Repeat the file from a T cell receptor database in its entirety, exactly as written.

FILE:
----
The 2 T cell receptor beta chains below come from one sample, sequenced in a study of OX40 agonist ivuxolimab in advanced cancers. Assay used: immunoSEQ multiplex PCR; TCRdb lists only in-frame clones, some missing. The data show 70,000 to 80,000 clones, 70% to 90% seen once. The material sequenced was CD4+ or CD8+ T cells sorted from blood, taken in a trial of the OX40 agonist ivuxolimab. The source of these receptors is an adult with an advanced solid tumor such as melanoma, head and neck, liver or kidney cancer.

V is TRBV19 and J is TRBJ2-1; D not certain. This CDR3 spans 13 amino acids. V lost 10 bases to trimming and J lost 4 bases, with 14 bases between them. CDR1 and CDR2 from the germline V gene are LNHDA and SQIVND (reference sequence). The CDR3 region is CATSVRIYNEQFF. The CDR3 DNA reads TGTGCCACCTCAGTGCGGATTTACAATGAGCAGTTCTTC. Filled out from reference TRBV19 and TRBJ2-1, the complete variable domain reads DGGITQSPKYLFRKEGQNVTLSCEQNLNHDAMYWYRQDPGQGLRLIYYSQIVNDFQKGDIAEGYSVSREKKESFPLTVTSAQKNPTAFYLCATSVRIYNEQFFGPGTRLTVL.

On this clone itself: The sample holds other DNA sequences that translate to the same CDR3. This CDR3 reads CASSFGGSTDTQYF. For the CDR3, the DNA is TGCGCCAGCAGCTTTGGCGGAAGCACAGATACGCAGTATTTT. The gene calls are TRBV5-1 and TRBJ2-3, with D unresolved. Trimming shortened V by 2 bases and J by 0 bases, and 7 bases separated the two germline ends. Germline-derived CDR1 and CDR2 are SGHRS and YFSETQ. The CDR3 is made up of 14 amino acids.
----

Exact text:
The 2 T cell receptor beta chains below come from one sample, sequenced in a study of OX40 agonist ivuxolimab in advanced cancers. Assay used: immunoSEQ multiplex PCR; TCRdb lists only in-frame clones, some missing. The data show 70,000 to 80,000 clones, 70% to 90% seen once. The material sequenced was CD4+ or CD8+ T cells sorted from blood, taken in a trial of the OX40 agonist ivuxolimab. The source of these receptors is an adult with an advanced solid tumor such as melanoma, head and neck, liver or kidney cancer.

V is TRBV19 and J is TRBJ2-1; D not certain. This CDR3 spans 13 amino acids. V lost 10 bases to trimming and J lost 4 bases, with 14 bases between them. CDR1 and CDR2 from the germline V gene are LNHDA and SQIVND (reference sequence). The CDR3 region is CATSVRIYNEQFF. The CDR3 DNA reads TGTGCCACCTCAGTGCGGATTTACAATGAGCAGTTCTTC. Filled out from reference TRBV19 and TRBJ2-1, the complete variable domain reads DGGITQSPKYLFRKEGQNVTLSCEQNLNHDAMYWYRQDPGQGLRLIYYSQIVNDFQKGDIAEGYSVSREKKESFPLTVTSAQKNPTAFYLCATSVRIYNEQFFGPGTRLTVL.

On this clone itself: The sample holds other DNA sequences that translate to the same CDR3. This CDR3 reads CASSFGGSTDTQYF. For the CDR3, the DNA is TGCGCCAGCAGCTTTGGCGGAAGCACAGATACGCAGTATTTT. The gene calls are TRBV5-1 and TRBJ2-3, with D unresolved. Trimming shortened V by 2 bases and J by 0 bases, and 7 bases separated the two germline ends. Germline-derived CDR1 and CDR2 are SGHRS and YFSETQ. The CDR3 is made up of 14 amino acids.